Therapy Session #1: Narcissism
Remember when I told y’all I don’t see a therapist anymore? Well, here you are…about the kill it as my new confidant. Let’s put your mad skills to use. Pen and paper out…session #1 begins now.
I am divorced. Quite happily, actually. The fifteen-year relationship I deemed the most important in my life at the time was dark, unpredictable, unhealthy, and fake. I stepped into the light…tentatively and with lots of hesitation, but stepped nonetheless…and have never looked back in longing or regret. Not ever.
My ex-husband and I dated for seven years before tying the knot. I knew. I knew he wasn’t the one. I knew he had a major issue. I knew I was going down a dark path…possibly one of no return. But, I’m stubborn. I’m not a quitter. I like to be right, to prove people wrong, and to fix problems. He was a problem that I couldn’t fix, but I wouldn’t accept that for fifteen years.
Narcissism. I didn’t know the term until waaaaaaay after I left our home and our marriage. My old therapist probably said the word…may have even explained the signs and the damaging effects it was having on me…but that part of my life–almost all 15 years–is filled with a thick fog. To backtrack just a bit, I dated my ex for 7 years and was married for 6 years total (almost 2 of those being the separation and divorce process). We had two kids in the middle there somewhere. One day, a bomb went off…quite literally…there was a slow downward spiral and then we hit rock-bottom. Or I did. I don’t remember being fully aware of what was happening; I wasn’t able to express my feelings or thoughts at the time. I just knew I needed to get out. So I left. Just like that. Packed bags for me and the kids, grabbed a few toys, called my parents, and I walked away. No real explanation to him…I couldn’t put it into words yet.
During the separation and divorce process–which is long in the state of South Carolina–I was overwhelmed by emotion, beat down from his hate, and lost. I had lost myself. I was going through the motions. I was experiencing life through somewhat of an outer-body experience. Looking back, I guess I was protecting myself…or what was left of my self.
I read this article a while ago, and it slapped me in the face.
Y’all. This article. THIS ARTICLE! This chick lays it out so perfectly and professionally. Read it. If you know someone who’s in a relationship like this, read it. If YOU are in a relationship like this, read it. Read. It.
Narcissism is a scary thing. And the author of that article states that 1 in 6 people are narcissistic. Whaaaaaaaat??! I mean….what?!
Here’s my personal breakdown…5 years out, 3 years of therapy, thousands of prayers, constant family support, a couple unsuccessful relationships (learning experiences), daily reflection, and an increasing self-love. Let me say this: I am not a doctor, a psychiatrist, a psychologist, a counselor, a therapist, or an expert. I lived this. I’m going to speak from my personal experience. No names.
A narcissist (like my ex) is incapable of empathy. He manipulated me. He devalued me. He masterfully exploited insecurities, strengths, and the desire I had to please him. He knew my deepest fears, my biggest insecurities, my flaws, my secrets. He filed those away in his mental drawer, only to pull one out at the most opportune moment to deliver a crushing blow to my ego and send me to an emotional cave to put my pieces back together. The emotional and psychological devastation he was creating and causing (on purpose) was damaging and chronic. He strategically cut me off from friends and family, filling my head with manipulating lies. He talked down to me, called me names, blamed me for everything, laughed at me, made fun of me. There was no limit to his meanness. He had all the power. All. The. Power.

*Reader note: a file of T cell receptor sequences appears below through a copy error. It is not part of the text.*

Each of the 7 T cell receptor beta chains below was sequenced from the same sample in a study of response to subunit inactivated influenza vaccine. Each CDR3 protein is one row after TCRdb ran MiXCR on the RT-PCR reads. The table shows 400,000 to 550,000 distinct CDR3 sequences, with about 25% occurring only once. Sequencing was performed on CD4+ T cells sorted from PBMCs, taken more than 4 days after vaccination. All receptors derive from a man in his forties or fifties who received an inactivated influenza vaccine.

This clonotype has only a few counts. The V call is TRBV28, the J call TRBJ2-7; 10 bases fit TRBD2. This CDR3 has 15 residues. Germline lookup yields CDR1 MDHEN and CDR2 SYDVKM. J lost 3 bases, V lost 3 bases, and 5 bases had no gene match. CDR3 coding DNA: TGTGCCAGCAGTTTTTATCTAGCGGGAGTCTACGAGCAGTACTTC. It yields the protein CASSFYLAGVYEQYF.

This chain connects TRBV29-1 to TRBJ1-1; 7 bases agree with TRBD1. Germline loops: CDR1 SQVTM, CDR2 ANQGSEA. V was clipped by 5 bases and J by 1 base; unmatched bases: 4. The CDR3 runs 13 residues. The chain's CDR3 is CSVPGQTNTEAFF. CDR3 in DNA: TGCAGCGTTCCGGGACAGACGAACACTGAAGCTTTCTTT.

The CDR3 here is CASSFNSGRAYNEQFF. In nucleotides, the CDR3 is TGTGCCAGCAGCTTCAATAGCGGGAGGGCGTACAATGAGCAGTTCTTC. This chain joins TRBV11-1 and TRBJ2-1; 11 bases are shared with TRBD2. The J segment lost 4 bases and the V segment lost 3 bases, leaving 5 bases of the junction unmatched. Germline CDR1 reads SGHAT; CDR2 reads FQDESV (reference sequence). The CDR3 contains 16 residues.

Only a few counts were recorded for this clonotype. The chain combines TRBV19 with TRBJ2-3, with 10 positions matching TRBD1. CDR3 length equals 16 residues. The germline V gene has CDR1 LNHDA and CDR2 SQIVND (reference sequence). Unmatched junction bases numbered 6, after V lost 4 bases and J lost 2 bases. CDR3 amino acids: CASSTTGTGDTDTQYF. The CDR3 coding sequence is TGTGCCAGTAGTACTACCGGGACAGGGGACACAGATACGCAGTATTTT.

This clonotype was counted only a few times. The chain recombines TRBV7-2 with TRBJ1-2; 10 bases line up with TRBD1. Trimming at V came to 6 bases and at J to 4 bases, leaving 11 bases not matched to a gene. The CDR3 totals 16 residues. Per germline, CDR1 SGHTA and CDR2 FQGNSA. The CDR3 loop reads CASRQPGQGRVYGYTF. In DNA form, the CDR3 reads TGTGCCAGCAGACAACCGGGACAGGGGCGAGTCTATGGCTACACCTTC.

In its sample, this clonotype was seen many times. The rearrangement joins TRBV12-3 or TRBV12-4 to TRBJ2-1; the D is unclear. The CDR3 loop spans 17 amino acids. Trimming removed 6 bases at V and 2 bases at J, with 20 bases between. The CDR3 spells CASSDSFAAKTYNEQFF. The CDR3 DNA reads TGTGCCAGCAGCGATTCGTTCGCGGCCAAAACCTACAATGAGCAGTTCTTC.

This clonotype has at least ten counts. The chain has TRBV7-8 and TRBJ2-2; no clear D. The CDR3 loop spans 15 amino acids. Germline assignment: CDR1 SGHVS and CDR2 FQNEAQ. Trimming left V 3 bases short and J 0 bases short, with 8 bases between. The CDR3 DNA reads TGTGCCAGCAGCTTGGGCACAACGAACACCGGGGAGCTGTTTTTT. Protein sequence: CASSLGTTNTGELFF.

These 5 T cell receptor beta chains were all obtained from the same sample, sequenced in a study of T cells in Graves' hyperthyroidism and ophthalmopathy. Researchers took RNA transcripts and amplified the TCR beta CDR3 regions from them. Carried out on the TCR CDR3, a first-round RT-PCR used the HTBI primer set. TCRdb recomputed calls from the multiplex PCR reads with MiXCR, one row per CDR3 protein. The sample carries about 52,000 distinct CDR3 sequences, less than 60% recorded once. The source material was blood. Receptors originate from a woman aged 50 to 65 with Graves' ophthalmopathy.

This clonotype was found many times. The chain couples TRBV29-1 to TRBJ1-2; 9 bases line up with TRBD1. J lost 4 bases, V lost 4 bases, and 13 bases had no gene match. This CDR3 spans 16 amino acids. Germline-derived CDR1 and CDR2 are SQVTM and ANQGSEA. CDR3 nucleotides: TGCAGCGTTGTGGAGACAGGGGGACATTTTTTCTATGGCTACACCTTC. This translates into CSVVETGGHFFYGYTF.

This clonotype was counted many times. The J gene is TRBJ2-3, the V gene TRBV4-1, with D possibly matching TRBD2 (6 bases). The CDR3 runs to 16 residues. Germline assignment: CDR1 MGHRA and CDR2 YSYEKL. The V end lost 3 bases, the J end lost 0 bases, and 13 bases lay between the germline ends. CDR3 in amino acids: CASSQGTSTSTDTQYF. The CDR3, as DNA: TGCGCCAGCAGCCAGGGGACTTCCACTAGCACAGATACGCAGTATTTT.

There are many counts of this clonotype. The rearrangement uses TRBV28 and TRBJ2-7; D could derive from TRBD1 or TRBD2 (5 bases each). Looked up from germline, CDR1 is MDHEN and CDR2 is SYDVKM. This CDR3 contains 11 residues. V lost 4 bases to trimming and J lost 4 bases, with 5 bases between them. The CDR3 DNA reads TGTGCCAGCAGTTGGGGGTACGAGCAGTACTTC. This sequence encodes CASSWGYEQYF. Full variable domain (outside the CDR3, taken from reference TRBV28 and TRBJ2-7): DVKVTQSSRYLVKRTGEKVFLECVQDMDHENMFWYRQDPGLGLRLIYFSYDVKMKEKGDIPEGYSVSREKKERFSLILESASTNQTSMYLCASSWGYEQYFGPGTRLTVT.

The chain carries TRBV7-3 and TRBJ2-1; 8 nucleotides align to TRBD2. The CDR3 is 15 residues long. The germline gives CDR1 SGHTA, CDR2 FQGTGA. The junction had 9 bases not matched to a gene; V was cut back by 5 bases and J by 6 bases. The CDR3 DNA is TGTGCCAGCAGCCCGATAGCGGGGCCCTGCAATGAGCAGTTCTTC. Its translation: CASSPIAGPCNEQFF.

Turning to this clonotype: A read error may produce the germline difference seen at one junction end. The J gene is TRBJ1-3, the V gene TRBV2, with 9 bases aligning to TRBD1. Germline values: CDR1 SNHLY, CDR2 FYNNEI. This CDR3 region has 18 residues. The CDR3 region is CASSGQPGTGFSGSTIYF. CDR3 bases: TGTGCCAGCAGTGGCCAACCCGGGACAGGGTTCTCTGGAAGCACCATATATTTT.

To everyone else, I was the “crazy one.” To hear him tell it, I was always mad or upset about something, ruining his fun, making rules. He was charming and charismatic, fun and full of energy. That mask hid the cruelty I got at home. He never took responsibility or accountability…was never forced to because he was living two personas. To say I lived on my toes does not even begin to describe the mess I was in. My old therapist (remember, you’re my therapist now) said I had PTSD. Yes, PTSD. From my husband. The person who was supposed to take care of me, to love me, to cherish me. PTSD.
It is abuse. It is a cycle. It’s magnetic and feels unbreakable.
I broke it because of my kids. I feel very confident that I would still be a Mrs. if I didn’t have these two precious boys. These two little BOYS looking at me for everything, needing love and guidance during their most formative years of development. These two little boys watching their dad yell, demean, belittle, and hurt their mom…all the while filing away their own take-aways for future relationships, self-talk, and core values. I couldn’t have them ending up like that. I could not produce another him for society. I couldn’t have that for them, for me, for their future girlfriends and wives, for their bosses and employees, for their friends, for the world. I could not do that. So I stopped the movement. Broke the cycle. Changed our script.
Y’all, I start my blog with this deep personal hurt because I am standing in the light now. This is part of my story…my fabric…my purpose. I see it more clearly now. I have put words to the pain and the process. I’m on the other side. Read that article. Really read it. Make mental notes. Look at the people close to you. ONE in SIX, y’all. Check on your friends and family members. I was too scared to admit where I was…it took someone telling me what to do. Keep it real for your peeps, y’all. Nobody deserves this.